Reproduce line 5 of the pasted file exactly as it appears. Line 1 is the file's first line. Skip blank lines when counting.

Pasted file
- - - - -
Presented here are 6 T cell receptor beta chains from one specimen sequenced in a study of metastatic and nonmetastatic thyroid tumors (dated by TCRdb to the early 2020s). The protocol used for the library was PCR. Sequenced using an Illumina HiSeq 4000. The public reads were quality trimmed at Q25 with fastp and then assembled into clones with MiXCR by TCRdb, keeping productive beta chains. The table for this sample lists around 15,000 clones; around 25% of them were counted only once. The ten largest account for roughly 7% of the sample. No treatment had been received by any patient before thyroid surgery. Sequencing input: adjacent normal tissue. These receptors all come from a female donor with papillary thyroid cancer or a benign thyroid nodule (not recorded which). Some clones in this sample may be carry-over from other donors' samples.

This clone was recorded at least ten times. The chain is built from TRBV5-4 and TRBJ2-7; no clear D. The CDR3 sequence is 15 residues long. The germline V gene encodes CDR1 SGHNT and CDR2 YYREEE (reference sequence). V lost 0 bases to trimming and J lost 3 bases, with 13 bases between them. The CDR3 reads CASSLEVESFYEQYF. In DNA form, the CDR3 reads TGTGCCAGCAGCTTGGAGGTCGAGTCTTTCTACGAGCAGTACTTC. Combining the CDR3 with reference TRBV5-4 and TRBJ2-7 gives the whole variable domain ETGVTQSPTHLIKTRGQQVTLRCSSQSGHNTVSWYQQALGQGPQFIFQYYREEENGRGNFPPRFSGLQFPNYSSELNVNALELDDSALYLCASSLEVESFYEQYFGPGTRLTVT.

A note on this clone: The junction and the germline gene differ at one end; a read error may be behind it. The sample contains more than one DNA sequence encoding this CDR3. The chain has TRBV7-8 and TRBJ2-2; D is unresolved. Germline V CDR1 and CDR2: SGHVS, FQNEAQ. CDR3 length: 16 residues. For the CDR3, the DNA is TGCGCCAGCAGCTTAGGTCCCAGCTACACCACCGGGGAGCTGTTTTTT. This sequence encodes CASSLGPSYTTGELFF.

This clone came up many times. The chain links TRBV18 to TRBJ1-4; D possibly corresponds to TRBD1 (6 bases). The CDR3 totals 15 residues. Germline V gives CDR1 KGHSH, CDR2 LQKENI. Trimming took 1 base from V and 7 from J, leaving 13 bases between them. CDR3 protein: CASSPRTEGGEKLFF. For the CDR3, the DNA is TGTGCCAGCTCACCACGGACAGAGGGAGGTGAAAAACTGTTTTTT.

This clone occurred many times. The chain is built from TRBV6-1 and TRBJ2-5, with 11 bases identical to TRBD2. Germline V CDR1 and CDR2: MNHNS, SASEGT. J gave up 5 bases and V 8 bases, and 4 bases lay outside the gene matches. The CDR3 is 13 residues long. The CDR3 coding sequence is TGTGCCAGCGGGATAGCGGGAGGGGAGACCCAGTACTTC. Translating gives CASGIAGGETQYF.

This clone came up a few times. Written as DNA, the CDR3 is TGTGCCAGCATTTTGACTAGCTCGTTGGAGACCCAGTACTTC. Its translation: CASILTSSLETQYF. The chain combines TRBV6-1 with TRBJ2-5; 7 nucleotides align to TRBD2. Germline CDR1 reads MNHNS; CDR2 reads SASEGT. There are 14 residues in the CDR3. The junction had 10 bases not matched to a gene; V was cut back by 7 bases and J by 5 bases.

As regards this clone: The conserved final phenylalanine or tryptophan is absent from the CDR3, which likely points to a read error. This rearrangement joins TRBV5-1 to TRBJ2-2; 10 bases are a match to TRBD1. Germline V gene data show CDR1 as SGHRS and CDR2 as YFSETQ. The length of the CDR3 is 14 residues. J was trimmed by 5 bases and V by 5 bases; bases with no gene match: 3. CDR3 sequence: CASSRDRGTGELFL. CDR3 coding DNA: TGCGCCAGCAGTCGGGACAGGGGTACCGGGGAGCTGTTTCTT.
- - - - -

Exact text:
This clone occurred many times. The chain is built from TRBV6-1 and TRBJ2-5, with 11 bases identical to TRBD2. Germline V CDR1 and CDR2: MNHNS, SASEGT. J gave up 5 bases and V 8 bases, and 4 bases lay outside the gene matches. The CDR3 is 13 residues long. The CDR3 coding sequence is TGTGCCAGCGGGATAGCGGGAGGGGAGACCCAGTACTTC. Translating gives CASGIAGGETQYF.